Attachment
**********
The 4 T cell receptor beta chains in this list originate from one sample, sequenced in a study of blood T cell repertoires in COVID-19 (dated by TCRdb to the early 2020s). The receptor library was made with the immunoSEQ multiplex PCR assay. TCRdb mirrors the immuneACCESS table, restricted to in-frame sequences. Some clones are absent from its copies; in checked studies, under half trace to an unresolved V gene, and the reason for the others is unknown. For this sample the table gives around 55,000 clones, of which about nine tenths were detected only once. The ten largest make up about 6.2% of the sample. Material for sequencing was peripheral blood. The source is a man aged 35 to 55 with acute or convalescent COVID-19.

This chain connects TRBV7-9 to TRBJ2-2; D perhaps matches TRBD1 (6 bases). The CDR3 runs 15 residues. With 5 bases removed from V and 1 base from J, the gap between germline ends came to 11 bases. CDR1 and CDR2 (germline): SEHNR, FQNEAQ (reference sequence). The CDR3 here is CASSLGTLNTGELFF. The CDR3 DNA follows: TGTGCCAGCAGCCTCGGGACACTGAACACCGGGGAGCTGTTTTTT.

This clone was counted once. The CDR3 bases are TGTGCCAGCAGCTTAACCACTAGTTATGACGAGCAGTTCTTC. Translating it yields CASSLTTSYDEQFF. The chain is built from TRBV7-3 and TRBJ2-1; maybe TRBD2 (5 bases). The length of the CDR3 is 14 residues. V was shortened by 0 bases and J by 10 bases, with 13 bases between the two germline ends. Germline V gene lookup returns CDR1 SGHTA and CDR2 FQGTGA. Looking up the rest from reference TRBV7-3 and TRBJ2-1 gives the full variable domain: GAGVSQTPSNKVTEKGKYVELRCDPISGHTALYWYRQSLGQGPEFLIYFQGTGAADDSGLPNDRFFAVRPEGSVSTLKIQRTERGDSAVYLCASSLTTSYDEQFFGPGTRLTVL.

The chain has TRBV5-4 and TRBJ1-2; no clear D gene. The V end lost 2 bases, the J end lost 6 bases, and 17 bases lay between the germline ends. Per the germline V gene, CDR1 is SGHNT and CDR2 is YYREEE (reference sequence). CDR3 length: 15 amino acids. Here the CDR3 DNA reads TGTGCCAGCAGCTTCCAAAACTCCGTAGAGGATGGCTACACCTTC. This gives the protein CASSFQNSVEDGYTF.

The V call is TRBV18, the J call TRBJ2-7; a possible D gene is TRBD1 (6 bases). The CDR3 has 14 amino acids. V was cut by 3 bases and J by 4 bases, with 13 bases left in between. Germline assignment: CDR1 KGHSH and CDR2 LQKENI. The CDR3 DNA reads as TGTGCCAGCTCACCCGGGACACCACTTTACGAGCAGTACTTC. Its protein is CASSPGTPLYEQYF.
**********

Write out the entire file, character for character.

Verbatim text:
The 4 T cell receptor beta chains in this list originate from one sample, sequenced in a study of blood T cell repertoires in COVID-19 (dated by TCRdb to the early 2020s). The receptor library was made with the immunoSEQ multiplex PCR assay. TCRdb mirrors the immuneACCESS table, restricted to in-frame sequences. Some clones are absent from its copies; in checked studies, under half trace to an unresolved V gene, and the reason for the others is unknown. For this sample the table gives around 55,000 clones, of which about nine tenths were detected only once. The ten largest make up about 6.2% of the sample. Material for sequencing was peripheral blood. The source is a man aged 35 to 55 with acute or convalescent COVID-19.

This chain connects TRBV7-9 to TRBJ2-2; D perhaps matches TRBD1 (6 bases). The CDR3 runs 15 residues. With 5 bases removed from V and 1 base from J, the gap between germline ends came to 11 bases. CDR1 and CDR2 (germline): SEHNR, FQNEAQ (reference sequence). The CDR3 here is CASSLGTLNTGELFF. The CDR3 DNA follows: TGTGCCAGCAGCCTCGGGACACTGAACACCGGGGAGCTGTTTTTT.

This clone was counted once. The CDR3 bases are TGTGCCAGCAGCTTAACCACTAGTTATGACGAGCAGTTCTTC. Translating it yields CASSLTTSYDEQFF. The chain is built from TRBV7-3 and TRBJ2-1; maybe TRBD2 (5 bases). The length of the CDR3 is 14 residues. V was shortened by 0 bases and J by 10 bases, with 13 bases between the two germline ends. Germline V gene lookup returns CDR1 SGHTA and CDR2 FQGTGA. Looking up the rest from reference TRBV7-3 and TRBJ2-1 gives the full variable domain: GAGVSQTPSNKVTEKGKYVELRCDPISGHTALYWYRQSLGQGPEFLIYFQGTGAADDSGLPNDRFFAVRPEGSVSTLKIQRTERGDSAVYLCASSLTTSYDEQFFGPGTRLTVL.

The chain has TRBV5-4 and TRBJ1-2; no clear D gene. The V end lost 2 bases, the J end lost 6 bases, and 17 bases lay between the germline ends. Per the germline V gene, CDR1 is SGHNT and CDR2 is YYREEE (reference sequence). CDR3 length: 15 amino acids. Here the CDR3 DNA reads TGTGCCAGCAGCTTCCAAAACTCCGTAGAGGATGGCTACACCTTC. This gives the protein CASSFQNSVEDGYTF.

The V call is TRBV18, the J call TRBJ2-7; a possible D gene is TRBD1 (6 bases). The CDR3 has 14 amino acids. V was cut by 3 bases and J by 4 bases, with 13 bases left in between. Germline assignment: CDR1 KGHSH and CDR2 LQKENI. The CDR3 DNA reads as TGTGCCAGCTCACCCGGGACACCACTTTACGAGCAGTACTTC. Its protein is CASSPGTPLYEQYF.